“I’ve spent the last few years trying to develop my management style and myself as more of a leader, as opposed to the medical qualifications I’ve got. At a football club it’s not just about working one on one. I manage a group of people and the medical department at Leeds isn’t just me. It’s lots and lots of people that work behind the scenes, with the first team, the academy and right down to the kids just coming in.
“You’re dealing with individuals, you’re dealing with players with different needs and personality styles which you’re trying to adapt to. And these days you’ve got to report upwards to the sporting director, the chief executive and the owner about what’s going on. Your management and communication skills are important.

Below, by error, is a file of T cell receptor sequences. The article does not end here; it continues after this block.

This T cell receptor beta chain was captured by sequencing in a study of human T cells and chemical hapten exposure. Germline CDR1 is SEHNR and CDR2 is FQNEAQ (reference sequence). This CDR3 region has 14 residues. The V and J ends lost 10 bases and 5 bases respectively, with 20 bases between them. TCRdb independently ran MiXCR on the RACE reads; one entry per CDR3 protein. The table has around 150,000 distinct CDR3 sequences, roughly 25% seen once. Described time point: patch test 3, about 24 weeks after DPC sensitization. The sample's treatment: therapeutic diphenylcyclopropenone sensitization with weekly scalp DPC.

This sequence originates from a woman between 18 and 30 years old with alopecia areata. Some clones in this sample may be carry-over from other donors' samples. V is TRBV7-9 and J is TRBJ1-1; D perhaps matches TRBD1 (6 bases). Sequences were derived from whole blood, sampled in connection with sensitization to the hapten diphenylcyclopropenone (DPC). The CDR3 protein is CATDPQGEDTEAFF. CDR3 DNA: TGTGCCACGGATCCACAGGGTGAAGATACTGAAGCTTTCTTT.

“I’m not going to be a sporting director, that’s not my role, but I was there to be around these people. They can tell you what they’re after from your department, and from the medicine and science.”
Professional clubs are awash with tools for analysis: GPS trackers, heart-rate monitors, performance software and constant measurements of weight and body fat. Impact injuries are difficult to pre-empt but attention is given to guarding against and reducing soft-tissue damage, the type of injury a club can control.
There is, seemingly, no end to the innovation despite the many advances in performance. “There’s masses of ground to go yet,” Price said. “There are a lot of innovation groups and I’m part of a few in the UK where we meet and discuss things. You see what goes on in UK athletics and especially British Cycling.